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    7 Spices You Shouldn't Miss If You Enjoy Indian Cuisine

    7 Spices You Shouldn't Miss If You Enjoy Indian Cuisine

    Do you know why Indian food is so popular? It is undeniably famous throughout the world for its distinct flavour. People enjoy eating various Indian cuisines because of their delicious aroma. The secret is a perfect combination of Indian spices. Spices are at the heart of Indian cuisine. They are the primary source of scrumptious Indian cuisine. Spices can transform an ordinary dish into something extraordinary, leaving you with a WOW feeling...

    Even if they try Indian food for the first time, most people fall in love with it. Some have become obsessed with discovering the secret to its uniqueness. If you enjoy Indian cuisine, don't overlook the following Indian spices to stock up on.

    1. Turmeric powder

    Turmeric powder - A must-have spice for delectable Indian cuisine. It is a bright yellow spice that adds a colourful hue to rice, resulting in delicious Biryani. This aromatic spice is commonly used to flavour lentils, rice, and curries in Indian cuisine. It is one of the most widely used spices in India and is related to ginger. Despite its anti-inflammatory properties, it is also used in face masks. Aside from that, it is a natural healing spice that improves liver function, alleviates arthritis, lowers cancer risk, and protects the brain.

    2. Cumin

    When added to soups, dals, and curries, these distinctive ridged brown seeds emit an intense fragrance. Cumin is a key ingredient in Indian cooking. In the context of Indian spices, it is known as JEERA and is a warm spice that can be purchased ground or in seed form. Cumin is a member of the parsley family and is typically added first when preparing Indian dishes. It is dry roasted and then ground into powder before use. One thing to remember is to roast this Indian spice with caution because it burns easily. Burnt cumin seeds have a bitter flavour.

    Cumin also aids in weight loss, cholesterol regulation, and stress relief.

    3. Mustard Seeds

    These tiny but magical seeds can be found in almost every Indian dish. When added to hot oil, they crackle and pop, releasing their flavour. Mustard seeds flavour curries, chutneys, and a variety of other Indian dishes. These small round seeds come from three different plants: black mustard, brown mustard, and white mustard. Brown mustard seeds are more common than black mustard seeds. They also contain a variety of minerals such as iron, magnesium, zinc, calcium, and phosphorus. Getting enough of these minerals is critical for the normal operation of many biological and biochemical processes in our bodies.

    4. Asafoetida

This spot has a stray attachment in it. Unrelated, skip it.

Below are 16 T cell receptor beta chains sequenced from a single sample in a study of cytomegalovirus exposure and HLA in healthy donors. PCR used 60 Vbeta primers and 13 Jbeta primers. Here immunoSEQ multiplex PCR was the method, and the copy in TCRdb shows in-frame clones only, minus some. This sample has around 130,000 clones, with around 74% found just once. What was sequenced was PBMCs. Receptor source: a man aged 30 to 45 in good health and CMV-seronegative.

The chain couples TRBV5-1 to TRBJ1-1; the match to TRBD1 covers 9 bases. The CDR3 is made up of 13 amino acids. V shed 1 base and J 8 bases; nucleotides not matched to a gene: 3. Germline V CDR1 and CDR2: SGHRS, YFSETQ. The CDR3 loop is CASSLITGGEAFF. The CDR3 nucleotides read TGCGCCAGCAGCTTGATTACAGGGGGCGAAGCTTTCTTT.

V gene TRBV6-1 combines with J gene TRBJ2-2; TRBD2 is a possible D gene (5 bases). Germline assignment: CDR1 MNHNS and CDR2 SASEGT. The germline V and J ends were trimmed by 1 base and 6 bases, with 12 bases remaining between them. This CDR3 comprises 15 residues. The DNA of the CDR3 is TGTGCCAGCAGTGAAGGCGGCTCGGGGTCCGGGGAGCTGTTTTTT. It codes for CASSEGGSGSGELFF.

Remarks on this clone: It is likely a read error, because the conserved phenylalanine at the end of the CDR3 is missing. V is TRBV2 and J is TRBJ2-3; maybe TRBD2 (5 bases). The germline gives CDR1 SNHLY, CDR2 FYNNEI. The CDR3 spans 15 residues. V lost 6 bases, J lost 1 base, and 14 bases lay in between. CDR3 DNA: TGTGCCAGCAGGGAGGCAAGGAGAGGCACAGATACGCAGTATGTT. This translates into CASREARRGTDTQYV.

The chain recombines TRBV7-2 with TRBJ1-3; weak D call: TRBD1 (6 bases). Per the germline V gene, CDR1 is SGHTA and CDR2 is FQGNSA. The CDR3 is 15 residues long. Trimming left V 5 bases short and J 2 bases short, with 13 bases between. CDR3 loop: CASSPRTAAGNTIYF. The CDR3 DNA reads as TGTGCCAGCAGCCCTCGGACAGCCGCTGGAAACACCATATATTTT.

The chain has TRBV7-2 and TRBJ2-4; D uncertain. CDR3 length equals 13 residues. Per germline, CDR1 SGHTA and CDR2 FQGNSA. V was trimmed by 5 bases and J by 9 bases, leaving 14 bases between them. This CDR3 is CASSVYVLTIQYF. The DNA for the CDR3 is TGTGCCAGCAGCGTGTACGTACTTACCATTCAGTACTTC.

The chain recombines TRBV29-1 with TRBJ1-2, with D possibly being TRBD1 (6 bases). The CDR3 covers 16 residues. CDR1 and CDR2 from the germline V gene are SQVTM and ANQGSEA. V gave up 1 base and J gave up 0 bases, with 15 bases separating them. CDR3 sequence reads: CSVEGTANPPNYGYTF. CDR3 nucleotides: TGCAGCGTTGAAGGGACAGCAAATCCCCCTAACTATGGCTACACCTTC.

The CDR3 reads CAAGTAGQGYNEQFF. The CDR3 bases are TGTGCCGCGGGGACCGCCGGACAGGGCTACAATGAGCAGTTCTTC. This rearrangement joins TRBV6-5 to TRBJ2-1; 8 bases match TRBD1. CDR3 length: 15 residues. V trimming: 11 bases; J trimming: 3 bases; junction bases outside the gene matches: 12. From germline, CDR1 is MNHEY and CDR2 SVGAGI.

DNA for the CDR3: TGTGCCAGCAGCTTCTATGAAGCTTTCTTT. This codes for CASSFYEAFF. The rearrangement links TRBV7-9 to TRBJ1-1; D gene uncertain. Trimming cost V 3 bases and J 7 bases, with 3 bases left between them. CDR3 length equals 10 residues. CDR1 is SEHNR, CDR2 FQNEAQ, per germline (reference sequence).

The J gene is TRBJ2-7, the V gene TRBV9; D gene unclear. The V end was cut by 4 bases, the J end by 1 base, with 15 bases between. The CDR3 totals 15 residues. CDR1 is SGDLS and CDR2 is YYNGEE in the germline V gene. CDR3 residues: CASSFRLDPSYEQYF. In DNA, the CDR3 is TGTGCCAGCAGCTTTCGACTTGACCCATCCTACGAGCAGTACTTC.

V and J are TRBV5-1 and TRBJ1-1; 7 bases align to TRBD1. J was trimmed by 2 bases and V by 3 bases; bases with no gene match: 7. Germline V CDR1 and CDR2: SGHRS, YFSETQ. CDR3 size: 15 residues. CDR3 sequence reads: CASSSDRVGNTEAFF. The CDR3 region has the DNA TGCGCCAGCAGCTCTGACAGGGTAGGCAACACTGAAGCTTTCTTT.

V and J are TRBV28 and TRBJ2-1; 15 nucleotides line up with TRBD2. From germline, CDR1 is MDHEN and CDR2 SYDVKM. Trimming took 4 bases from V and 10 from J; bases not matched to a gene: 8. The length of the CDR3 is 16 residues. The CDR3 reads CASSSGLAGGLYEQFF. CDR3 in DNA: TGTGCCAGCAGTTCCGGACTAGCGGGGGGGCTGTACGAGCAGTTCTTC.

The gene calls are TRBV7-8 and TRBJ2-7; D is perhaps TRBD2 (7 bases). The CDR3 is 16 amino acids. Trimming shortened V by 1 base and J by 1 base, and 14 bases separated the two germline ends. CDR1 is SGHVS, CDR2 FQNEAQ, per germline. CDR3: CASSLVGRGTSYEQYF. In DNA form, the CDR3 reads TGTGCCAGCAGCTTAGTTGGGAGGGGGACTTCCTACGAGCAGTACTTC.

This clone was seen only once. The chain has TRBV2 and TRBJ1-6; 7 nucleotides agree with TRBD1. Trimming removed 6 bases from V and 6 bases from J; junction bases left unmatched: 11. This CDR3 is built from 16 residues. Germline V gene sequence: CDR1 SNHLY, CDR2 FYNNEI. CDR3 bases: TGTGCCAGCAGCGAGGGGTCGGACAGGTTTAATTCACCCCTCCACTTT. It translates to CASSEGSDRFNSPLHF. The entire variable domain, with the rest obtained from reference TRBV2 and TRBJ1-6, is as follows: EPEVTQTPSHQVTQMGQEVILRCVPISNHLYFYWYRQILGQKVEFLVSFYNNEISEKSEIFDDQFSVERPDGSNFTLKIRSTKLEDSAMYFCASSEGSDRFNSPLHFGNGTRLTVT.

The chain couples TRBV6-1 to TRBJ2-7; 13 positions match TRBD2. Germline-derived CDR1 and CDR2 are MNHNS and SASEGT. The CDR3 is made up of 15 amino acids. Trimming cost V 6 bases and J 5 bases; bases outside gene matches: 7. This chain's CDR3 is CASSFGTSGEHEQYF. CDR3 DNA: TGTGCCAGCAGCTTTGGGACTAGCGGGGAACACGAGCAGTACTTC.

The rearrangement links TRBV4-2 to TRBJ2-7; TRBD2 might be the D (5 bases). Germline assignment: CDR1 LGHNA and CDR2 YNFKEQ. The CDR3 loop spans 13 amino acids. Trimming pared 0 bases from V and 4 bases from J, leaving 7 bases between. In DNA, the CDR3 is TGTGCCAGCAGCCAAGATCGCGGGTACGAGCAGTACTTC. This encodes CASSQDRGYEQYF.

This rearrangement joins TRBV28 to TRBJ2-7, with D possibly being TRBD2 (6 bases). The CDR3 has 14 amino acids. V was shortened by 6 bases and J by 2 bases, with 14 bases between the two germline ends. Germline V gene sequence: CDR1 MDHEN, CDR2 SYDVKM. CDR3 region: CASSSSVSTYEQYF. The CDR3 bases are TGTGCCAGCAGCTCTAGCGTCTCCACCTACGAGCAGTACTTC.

Asafoetida, also known as HING, is a flavouring agent used in Indian cuisine... When hot oil is added before all other ingredients, it imparts an incredible aroma to the food. It only takes a pinch to make a big difference. It is commonly sold as a powder and is widely used to enhance the flavour of foods. It has traditionally been used to treat a variety of ailments such as asthma, stomachaches, whooping cough, poor digestion, and so on. It is beneficial in treating upset stomachs and improving digestive system function.

    5. Garam Masala

    This masala, also known as "HOT SPICE MIX," is typically made with ingredients such as cloves, cinnamon, black pepper, bay leaf, cumin seeds, coriander seeds, and dried chilies. Garam Masala is being introduced into Indian cuisine, where it imparts a musky flavour to lentils, beans, and vegetarian curries. Garam Masala has no specific recipe because each Indian household prepares it according to their taste and preferences. When used properly, it has healing properties such as improving digestion, lowering cholesterol, fighting inflammation, slowing the ageing process, managing diabetes, and so on.

    6. Cardamom

    Have you ever had the pleasure of smelling cardamom? When added to Indian sweets, it emits a pleasant aroma. It usually appears as a green or black pod. This fragrant spice is essential for Indian desserts, as well as Pulao and some curries. It can also be sprinkled over dishes after they have been prepared. Remove the outer pod and grind the seeds into a coarse powder to finish your dish. It is now most commonly used to enhance the flavour of Indian tea.

    7. Coriander

    This versatile spice, which comes from the parsley family, is used in its dried powdered form and has a slightly citrus flavour. Coriander is one of the world's oldest spices. Coriander leaves add flavour to soups, salads, and curries and can be tasted with each bite. To get the right flavours of Indian cuisine, the whole seeds are roasted and sometimes paired with cumin. It is both a herb and a spice.  Apart from these, coriander has anti-fungal and anti-cancer properties. It can also be used to treat skin problems and pain.


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